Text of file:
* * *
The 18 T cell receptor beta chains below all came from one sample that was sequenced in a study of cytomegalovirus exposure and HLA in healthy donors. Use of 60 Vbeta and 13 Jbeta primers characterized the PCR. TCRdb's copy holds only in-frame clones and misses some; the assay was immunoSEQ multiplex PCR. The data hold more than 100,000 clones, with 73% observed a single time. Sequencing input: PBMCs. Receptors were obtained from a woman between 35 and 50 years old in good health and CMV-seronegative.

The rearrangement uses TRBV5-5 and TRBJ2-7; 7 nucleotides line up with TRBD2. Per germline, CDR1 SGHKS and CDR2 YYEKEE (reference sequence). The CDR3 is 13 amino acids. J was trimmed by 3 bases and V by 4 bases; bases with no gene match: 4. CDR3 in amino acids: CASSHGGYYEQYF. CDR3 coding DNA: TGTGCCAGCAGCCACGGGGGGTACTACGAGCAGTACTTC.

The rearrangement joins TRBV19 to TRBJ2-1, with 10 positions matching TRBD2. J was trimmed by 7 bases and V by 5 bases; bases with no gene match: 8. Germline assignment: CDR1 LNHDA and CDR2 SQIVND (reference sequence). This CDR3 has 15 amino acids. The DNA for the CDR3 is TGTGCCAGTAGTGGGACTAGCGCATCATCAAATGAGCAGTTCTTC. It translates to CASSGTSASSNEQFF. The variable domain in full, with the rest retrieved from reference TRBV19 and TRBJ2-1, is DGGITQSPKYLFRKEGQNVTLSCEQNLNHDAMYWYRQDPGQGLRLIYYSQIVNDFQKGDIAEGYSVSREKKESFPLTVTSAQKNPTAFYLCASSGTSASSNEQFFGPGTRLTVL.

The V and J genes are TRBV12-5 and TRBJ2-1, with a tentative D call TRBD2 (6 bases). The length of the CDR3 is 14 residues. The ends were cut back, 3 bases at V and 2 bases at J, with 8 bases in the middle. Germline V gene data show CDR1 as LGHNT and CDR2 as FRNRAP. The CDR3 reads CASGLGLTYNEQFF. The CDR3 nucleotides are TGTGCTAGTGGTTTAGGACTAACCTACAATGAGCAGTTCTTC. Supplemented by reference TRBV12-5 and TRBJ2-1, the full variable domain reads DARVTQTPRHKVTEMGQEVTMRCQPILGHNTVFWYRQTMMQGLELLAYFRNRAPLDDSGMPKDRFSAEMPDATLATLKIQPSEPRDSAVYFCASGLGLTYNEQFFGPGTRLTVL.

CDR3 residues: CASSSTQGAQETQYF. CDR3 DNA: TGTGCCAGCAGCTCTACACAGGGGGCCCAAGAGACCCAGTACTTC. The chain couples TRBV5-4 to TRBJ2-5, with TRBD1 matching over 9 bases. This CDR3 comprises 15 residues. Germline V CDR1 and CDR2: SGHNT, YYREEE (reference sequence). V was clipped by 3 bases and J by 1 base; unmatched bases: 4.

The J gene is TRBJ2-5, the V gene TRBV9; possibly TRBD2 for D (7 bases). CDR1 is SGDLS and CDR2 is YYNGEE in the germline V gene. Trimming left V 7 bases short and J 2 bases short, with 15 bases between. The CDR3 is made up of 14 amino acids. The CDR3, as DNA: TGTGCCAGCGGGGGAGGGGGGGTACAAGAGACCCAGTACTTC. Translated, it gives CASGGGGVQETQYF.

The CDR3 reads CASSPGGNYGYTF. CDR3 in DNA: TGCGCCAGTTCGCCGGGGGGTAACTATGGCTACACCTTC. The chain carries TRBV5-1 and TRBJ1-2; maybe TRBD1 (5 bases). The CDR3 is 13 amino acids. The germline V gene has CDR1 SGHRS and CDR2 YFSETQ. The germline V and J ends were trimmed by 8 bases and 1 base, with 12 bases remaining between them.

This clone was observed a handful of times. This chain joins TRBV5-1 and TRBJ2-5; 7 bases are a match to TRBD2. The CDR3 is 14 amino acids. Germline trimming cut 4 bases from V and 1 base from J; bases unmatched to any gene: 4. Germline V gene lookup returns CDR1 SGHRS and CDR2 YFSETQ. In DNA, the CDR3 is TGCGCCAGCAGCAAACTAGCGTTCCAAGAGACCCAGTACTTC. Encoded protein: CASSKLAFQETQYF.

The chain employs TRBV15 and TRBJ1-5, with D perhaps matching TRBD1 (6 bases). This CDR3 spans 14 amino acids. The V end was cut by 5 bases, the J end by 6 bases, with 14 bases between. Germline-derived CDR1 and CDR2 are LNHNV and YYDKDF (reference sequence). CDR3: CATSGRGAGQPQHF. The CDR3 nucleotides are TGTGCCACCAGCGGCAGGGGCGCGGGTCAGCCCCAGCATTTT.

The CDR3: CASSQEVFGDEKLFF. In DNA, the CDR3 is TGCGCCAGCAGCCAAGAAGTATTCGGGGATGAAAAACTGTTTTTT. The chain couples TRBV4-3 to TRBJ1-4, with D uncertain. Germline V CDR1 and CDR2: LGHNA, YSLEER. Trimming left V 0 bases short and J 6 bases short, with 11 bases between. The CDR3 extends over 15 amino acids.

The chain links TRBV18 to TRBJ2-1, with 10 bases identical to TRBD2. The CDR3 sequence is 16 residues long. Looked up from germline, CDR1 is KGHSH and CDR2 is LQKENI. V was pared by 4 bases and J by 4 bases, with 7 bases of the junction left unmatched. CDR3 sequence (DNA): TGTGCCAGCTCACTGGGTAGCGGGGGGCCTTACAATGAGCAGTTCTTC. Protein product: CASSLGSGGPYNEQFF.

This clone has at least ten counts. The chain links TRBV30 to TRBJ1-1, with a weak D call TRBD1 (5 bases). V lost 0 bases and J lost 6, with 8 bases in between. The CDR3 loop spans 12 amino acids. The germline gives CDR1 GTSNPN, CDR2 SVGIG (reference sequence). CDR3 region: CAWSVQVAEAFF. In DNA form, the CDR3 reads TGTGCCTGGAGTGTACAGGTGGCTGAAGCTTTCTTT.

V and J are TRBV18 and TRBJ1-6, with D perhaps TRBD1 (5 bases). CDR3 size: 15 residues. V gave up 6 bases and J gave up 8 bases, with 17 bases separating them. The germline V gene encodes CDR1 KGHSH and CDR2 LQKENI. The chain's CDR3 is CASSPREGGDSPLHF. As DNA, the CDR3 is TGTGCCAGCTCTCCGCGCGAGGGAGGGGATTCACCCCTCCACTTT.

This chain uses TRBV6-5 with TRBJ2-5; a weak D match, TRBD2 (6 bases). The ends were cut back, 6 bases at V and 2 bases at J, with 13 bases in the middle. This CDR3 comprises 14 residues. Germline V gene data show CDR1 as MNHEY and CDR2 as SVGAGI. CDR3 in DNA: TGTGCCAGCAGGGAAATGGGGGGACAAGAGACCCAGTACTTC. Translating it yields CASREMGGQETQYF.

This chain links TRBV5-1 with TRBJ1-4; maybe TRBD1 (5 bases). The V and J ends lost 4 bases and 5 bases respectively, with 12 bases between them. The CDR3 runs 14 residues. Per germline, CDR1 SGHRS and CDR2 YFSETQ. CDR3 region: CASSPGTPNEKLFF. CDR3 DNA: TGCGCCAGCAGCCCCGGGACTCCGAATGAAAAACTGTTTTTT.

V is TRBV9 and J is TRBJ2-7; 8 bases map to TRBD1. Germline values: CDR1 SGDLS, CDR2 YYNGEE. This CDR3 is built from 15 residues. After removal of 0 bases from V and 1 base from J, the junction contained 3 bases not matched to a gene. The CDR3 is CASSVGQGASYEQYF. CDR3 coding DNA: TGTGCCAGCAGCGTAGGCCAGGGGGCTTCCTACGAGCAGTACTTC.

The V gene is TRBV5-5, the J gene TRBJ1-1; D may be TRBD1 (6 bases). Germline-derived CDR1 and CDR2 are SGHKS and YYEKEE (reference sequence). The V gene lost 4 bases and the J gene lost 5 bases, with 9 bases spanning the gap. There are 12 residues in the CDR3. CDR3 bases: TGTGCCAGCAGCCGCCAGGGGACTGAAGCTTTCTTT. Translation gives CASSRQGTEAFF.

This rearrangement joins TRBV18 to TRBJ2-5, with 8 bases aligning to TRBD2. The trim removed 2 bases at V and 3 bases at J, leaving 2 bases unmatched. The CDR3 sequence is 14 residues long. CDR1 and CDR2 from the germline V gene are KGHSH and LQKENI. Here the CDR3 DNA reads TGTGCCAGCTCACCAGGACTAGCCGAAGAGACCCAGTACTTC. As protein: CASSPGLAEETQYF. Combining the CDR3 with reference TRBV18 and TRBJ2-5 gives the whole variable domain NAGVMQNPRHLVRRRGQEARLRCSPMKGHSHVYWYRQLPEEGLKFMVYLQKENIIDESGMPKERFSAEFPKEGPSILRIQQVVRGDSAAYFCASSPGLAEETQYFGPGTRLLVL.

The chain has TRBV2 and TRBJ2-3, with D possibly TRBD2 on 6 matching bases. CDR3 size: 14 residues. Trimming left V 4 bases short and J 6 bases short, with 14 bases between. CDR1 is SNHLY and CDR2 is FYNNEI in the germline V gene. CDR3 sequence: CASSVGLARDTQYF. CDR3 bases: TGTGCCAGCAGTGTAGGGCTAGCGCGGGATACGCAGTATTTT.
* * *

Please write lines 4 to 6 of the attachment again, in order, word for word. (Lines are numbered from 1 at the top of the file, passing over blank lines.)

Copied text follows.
The V and J genes are TRBV12-5 and TRBJ2-1, with a tentative D call TRBD2 (6 bases). The length of the CDR3 is 14 residues. The ends were cut back, 3 bases at V and 2 bases at J, with 8 bases in the middle. Germline V gene data show CDR1 as LGHNT and CDR2 as FRNRAP. The CDR3 reads CASGLGLTYNEQFF. The CDR3 nucleotides are TGTGCTAGTGGTTTAGGACTAACCTACAATGAGCAGTTCTTC. Supplemented by reference TRBV12-5 and TRBJ2-1, the full variable domain reads DARVTQTPRHKVTEMGQEVTMRCQPILGHNTVFWYRQTMMQGLELLAYFRNRAPLDDSGMPKDRFSAEMPDATLATLKIQPSEPRDSAVYFCASGLGLTYNEQFFGPGTRLTVL.

CDR3 residues: CASSSTQGAQETQYF. CDR3 DNA: TGTGCCAGCAGCTCTACACAGGGGGCCCAAGAGACCCAGTACTTC. The chain couples TRBV5-4 to TRBJ2-5, with TRBD1 matching over 9 bases. This CDR3 comprises 15 residues. Germline V CDR1 and CDR2: SGHNT, YYREEE (reference sequence). V was clipped by 3 bases and J by 1 base; unmatched bases: 4.

The J gene is TRBJ2-5, the V gene TRBV9; possibly TRBD2 for D (7 bases). CDR1 is SGDLS and CDR2 is YYNGEE in the germline V gene. Trimming left V 7 bases short and J 2 bases short, with 15 bases between. The CDR3 is made up of 14 amino acids. The CDR3, as DNA: TGTGCCAGCGGGGGAGGGGGGGTACAAGAGACCCAGTACTTC. Translated, it gives CASGGGGVQETQYF.